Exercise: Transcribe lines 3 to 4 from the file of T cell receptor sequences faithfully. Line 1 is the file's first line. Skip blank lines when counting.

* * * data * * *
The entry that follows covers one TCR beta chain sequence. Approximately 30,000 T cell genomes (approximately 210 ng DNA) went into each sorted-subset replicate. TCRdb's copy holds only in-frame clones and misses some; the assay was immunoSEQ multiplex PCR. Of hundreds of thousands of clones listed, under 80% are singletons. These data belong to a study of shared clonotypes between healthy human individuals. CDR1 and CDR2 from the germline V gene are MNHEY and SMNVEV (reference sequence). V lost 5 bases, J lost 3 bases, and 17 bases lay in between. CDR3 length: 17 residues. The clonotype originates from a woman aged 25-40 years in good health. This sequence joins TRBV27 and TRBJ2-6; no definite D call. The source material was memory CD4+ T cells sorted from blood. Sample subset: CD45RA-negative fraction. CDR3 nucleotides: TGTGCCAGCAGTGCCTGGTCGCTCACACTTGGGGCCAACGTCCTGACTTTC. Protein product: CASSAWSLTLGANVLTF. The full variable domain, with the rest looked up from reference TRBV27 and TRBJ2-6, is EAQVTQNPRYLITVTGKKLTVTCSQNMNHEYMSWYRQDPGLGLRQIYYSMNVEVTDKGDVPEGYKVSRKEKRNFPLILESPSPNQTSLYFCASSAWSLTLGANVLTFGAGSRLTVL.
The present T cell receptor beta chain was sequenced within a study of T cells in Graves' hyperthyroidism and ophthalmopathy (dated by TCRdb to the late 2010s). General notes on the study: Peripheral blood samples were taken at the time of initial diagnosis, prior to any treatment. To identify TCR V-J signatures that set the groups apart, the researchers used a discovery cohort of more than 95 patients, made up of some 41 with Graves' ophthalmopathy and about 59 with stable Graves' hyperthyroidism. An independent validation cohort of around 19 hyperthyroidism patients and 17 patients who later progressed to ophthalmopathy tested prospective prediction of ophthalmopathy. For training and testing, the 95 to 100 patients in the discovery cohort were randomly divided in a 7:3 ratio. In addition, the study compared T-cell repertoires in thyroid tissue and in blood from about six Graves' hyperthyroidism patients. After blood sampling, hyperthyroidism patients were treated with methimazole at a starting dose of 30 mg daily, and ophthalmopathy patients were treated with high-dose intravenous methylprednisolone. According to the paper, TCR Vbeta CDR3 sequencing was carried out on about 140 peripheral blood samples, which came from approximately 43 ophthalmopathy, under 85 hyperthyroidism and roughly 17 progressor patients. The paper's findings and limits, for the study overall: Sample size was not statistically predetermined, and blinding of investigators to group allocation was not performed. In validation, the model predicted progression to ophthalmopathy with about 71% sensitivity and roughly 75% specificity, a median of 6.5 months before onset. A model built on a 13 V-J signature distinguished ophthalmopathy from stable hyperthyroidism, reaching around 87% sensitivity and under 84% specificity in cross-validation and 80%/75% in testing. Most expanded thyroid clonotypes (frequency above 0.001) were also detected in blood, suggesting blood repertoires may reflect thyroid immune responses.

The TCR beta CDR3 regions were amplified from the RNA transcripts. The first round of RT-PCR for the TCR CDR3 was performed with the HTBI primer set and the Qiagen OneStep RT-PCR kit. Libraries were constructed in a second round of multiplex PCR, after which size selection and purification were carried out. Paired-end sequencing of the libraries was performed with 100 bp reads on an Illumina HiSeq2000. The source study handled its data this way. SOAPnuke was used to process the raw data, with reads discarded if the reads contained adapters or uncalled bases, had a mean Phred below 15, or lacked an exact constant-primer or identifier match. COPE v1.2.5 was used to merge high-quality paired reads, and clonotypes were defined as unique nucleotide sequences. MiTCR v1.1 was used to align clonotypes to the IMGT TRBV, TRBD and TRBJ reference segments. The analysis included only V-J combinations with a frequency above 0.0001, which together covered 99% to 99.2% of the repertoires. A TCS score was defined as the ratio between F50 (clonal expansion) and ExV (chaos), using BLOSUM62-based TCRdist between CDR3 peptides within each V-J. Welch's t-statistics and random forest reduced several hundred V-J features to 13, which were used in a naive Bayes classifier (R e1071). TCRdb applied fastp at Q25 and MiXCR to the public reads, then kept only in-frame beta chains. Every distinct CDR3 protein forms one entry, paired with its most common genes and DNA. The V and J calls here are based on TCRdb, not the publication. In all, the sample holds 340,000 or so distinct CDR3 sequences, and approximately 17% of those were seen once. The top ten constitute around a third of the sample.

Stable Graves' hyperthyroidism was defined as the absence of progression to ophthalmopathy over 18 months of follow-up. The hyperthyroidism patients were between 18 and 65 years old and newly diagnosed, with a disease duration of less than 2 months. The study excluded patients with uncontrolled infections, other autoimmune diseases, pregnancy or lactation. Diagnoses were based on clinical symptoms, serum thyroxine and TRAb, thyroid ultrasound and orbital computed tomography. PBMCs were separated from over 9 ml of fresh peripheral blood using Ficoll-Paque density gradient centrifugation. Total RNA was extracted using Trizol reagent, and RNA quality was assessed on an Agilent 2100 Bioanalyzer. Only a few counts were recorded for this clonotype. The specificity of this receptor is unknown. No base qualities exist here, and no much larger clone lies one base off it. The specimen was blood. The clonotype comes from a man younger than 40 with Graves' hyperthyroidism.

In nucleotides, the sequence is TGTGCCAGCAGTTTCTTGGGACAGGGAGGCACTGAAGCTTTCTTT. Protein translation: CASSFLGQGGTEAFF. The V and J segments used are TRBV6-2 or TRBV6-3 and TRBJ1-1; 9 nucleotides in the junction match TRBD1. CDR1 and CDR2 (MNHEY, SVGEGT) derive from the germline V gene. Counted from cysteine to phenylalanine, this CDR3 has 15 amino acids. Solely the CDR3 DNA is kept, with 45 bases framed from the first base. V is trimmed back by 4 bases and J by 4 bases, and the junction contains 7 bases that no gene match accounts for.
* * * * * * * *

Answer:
The TCR beta CDR3 regions were amplified from the RNA transcripts. The first round of RT-PCR for the TCR CDR3 was performed with the HTBI primer set and the Qiagen OneStep RT-PCR kit. Libraries were constructed in a second round of multiplex PCR, after which size selection and purification were carried out. Paired-end sequencing of the libraries was performed with 100 bp reads on an Illumina HiSeq2000. The source study handled its data this way. SOAPnuke was used to process the raw data, with reads discarded if the reads contained adapters or uncalled bases, had a mean Phred below 15, or lacked an exact constant-primer or identifier match. COPE v1.2.5 was used to merge high-quality paired reads, and clonotypes were defined as unique nucleotide sequences. MiTCR v1.1 was used to align clonotypes to the IMGT TRBV, TRBD and TRBJ reference segments. The analysis included only V-J combinations with a frequency above 0.0001, which together covered 99% to 99.2% of the repertoires. A TCS score was defined as the ratio between F50 (clonal expansion) and ExV (chaos), using BLOSUM62-based TCRdist between CDR3 peptides within each V-J. Welch's t-statistics and random forest reduced several hundred V-J features to 13, which were used in a naive Bayes classifier (R e1071). TCRdb applied fastp at Q25 and MiXCR to the public reads, then kept only in-frame beta chains. Every distinct CDR3 protein forms one entry, paired with its most common genes and DNA. The V and J calls here are based on TCRdb, not the publication. In all, the sample holds 340,000 or so distinct CDR3 sequences, and approximately 17% of those were seen once. The top ten constitute around a third of the sample.

Stable Graves' hyperthyroidism was defined as the absence of progression to ophthalmopathy over 18 months of follow-up. The hyperthyroidism patients were between 18 and 65 years old and newly diagnosed, with a disease duration of less than 2 months. The study excluded patients with uncontrolled infections, other autoimmune diseases, pregnancy or lactation. Diagnoses were based on clinical symptoms, serum thyroxine and TRAb, thyroid ultrasound and orbital computed tomography. PBMCs were separated from over 9 ml of fresh peripheral blood using Ficoll-Paque density gradient centrifugation. Total RNA was extracted using Trizol reagent, and RNA quality was assessed on an Agilent 2100 Bioanalyzer. Only a few counts were recorded for this clonotype. The specificity of this receptor is unknown. No base qualities exist here, and no much larger clone lies one base off it. The specimen was blood. The clonotype comes from a man younger than 40 with Graves' hyperthyroidism.